The article was published in the edition dated November 6, 2022. https://www.freepressjournal.in/weekend/language-shift-and-reasons-why-languages-die
In some measure, Dhruv Sehgal’s I Love Thane in Amazon Prime’s latest anthology Modern Love Mumbai is a cautionary tale on the trappings of a dating app, its trials and tribulations and the emotional toll it takes on a person when things don’t go as ‘planned’. The 34-year-old protagonist, landscape architect Saiba, played by Masaba Gupta, is caught in the dating app loop, spending a lot of time and energy hopeful about finding love just by swiping right. Her expectations from a prospective date are different, and she fails to find the perfect match in the app universe. The emotionally excruciating process gives her self-doubt and humiliation in abundance, as she admits in one scene, but then she starts the grind all over again in the hope of finding that elusive love and Mr Right. On one of her Date Zero, where she meets a hotshot startup founder whom she had never met in person before starts listing out the must-have qualities in the prospective life partner. His long monologue is greeted with her blank, bleak stare. The camera zooms in to capture the disappointment in Saiba’s gaze and matches it with that of another woman sitting a few tables away and out on a date as well; the women exchange a glance of blighted hope, equally let down by their respective dates. The fleeting moment elucidates the dating app plot that often makes one feel like a square peg in a round hole, with many misses before that one hit.
(The frames that tell the story… from I Love Thane in Modern Love Mumbai, currently streaming on Amazon Prime.)
The ethos of Padma Shri recipient Shyam Sunder Paliwal’s life revolves around water, daughter and trees. A resident of Rajsamund district in Rajasthan, Paliwal is the architect of the Piplantri Model that hinges on water conservation, environment protection and saving the girl child.
“It was not too long ago that the district was known as a hub of marble mining. When I took over as Sarpanch of Piplantari, I found that the water here was severely contaminated. The poor sex ratio was another worry. The winds of change began to blow when we started an initiative to plant 111 saplings to celebrate the birth of a girl child across the villages, nurture and help the tree thrive. Slowly, the rural communities had realised that the trees that would grow from these humble efforts would help the environment in more than one way. Simultaneously, we started water conservation efforts like building small check dams,” says Paliwal, founder of Kiran Nidhi Sansthan, a grassroots organisation committed to rural development.
His initiative brought about a visible social change and helped water and environmental conservation in Piplantari. More than three lakh trees have been planted here in the last ten years, and the water level has increased to 50 feet from 500 feet. “It is heartening to see my penance bear fruits. It has been a long and arduous journey spread over the last two decades. We never dithered but stayed put, instilled confidence in the people and won their trust to do this wonder here. It was possible because the community came forward and pitched its support to these initiatives for tree plantation, water conservation and saving the girl child,” he says.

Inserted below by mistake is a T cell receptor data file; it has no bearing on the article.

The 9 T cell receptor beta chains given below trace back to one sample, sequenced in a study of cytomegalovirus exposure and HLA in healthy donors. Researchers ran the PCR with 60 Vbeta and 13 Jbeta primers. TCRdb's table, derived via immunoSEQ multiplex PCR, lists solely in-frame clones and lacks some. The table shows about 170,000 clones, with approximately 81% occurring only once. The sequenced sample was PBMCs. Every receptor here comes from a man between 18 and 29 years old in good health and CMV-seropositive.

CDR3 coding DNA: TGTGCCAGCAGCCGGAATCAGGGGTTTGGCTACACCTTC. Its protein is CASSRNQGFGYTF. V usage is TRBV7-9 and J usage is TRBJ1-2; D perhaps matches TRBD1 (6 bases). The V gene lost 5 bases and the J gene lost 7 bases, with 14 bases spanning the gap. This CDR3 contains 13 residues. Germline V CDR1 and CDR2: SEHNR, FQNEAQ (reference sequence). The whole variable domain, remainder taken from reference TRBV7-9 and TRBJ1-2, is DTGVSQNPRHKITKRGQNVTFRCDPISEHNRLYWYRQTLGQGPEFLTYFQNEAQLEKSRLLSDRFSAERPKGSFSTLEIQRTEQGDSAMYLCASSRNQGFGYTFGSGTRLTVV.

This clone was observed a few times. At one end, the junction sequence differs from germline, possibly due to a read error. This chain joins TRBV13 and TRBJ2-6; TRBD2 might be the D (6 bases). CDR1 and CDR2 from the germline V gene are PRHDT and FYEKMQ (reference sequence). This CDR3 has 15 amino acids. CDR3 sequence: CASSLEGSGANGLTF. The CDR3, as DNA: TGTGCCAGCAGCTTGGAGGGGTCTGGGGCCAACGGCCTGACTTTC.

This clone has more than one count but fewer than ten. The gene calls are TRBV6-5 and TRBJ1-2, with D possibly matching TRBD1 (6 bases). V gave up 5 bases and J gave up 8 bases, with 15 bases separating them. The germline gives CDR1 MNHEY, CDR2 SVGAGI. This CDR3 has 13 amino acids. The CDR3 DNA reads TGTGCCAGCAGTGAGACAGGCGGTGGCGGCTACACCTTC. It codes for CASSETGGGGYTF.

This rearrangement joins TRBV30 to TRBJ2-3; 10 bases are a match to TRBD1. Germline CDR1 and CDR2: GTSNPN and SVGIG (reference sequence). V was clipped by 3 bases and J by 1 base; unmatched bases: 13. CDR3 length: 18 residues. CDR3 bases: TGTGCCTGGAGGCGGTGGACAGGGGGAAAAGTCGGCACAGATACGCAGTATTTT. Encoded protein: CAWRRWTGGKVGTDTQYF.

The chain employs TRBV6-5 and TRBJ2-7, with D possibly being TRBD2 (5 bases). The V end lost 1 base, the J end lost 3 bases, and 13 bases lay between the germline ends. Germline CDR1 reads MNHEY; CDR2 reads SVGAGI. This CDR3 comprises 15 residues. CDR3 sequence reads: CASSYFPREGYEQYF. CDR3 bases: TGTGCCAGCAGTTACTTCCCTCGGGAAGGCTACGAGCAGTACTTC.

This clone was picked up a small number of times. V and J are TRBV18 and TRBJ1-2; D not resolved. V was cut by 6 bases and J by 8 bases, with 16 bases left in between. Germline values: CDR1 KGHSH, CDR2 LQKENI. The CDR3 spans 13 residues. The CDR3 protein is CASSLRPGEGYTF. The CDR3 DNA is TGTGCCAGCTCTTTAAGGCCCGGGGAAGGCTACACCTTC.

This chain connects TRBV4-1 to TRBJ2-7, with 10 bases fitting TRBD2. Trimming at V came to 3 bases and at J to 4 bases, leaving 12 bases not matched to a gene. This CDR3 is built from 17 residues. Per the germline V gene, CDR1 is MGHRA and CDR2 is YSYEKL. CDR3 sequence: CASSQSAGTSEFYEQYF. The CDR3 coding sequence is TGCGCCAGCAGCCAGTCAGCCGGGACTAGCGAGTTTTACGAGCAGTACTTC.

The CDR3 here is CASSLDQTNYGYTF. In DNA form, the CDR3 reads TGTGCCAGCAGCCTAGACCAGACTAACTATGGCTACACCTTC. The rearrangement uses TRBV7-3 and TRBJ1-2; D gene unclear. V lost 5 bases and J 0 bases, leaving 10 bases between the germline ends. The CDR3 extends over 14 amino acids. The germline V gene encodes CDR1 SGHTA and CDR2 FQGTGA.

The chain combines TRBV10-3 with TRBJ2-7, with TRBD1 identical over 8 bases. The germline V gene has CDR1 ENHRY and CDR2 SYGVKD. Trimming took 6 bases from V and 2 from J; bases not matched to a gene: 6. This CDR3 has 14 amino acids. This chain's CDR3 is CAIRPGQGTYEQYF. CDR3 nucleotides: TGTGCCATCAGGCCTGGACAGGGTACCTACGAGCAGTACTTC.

But the work is far from over. The much-celebrated water warrior’s Piplantari Model is the perfect medium to convey the message to others, and many Panchayats and village heads are following in his footsteps.
He will continue his work on these three fronts all around the desert state and elsewhere in the country because it is an ongoing process. “There can never be enough of these measures to save the environment from climate change. We need to do more, all the more,” he emphasises.
Nagaur farmer Himmata Ram Bhambhu a.k.a. ‘Registan ke Ratna Ram’ was felicitated with Padma Shri for his enviable contribution to the environment. He adores and reveres trees and has so far planted five and a half lakh saplings in desert areas of Rajasthan, using ingenious ways to water and see them grow into green giants.
Bhambhu fondly recalls how his grandmother once made him plant a Peepal sapling and sowed a noble thought in his impressionable mind that eventually shaped his life. “She made me realise that humans could live at the most for 100, but trees live for hundreds of years. The thought stayed with me. Over the past five decades, I have been on a sapling planting spree in Rajasthan, and almost all of them have grown into green giants dotting Nagaur and other places in the desert state. They are my real wealth,” he says.
The district is home to India’s largest salt lake, Sambhar Lake and so Bhambhu had an onerous task at hand – overcome the problem of saltwater that could foil his green plan. He devised ways to counter it, and chose trees that could withstand water scarcity in the arid state.
He bought six acres of land in Harima village near Nagaur in 1999 and over the years, planted 11 thousand saplings, and today that patch of land has turned into a lush green forest and is the abode of hundreds of animals and birds. “Nagaur experiment proves that plants can grow in saltwater. We carried water from elsewhere, mixed it with saltwater to nurture this forest. Watering these saplings was a task in itself, but totally worth it. Our successful experiment here proves it. There are all kinds of trees in this forest, and what better than trees for rainwater harvesting. These are the biggest oxygen generators,” he adds.
Currently, the septuagenarian is in mission mode to plant five lakh more saplings by 2030 in the state. “I look at the 7 Js – jal (water), jungle (forest), jameen (land), jeev (animals), jaivik (organic farming), jalvayu (climate change), and jansankhya (population) – as the major standpoints of my green plan because each are inter-related,” he highlights.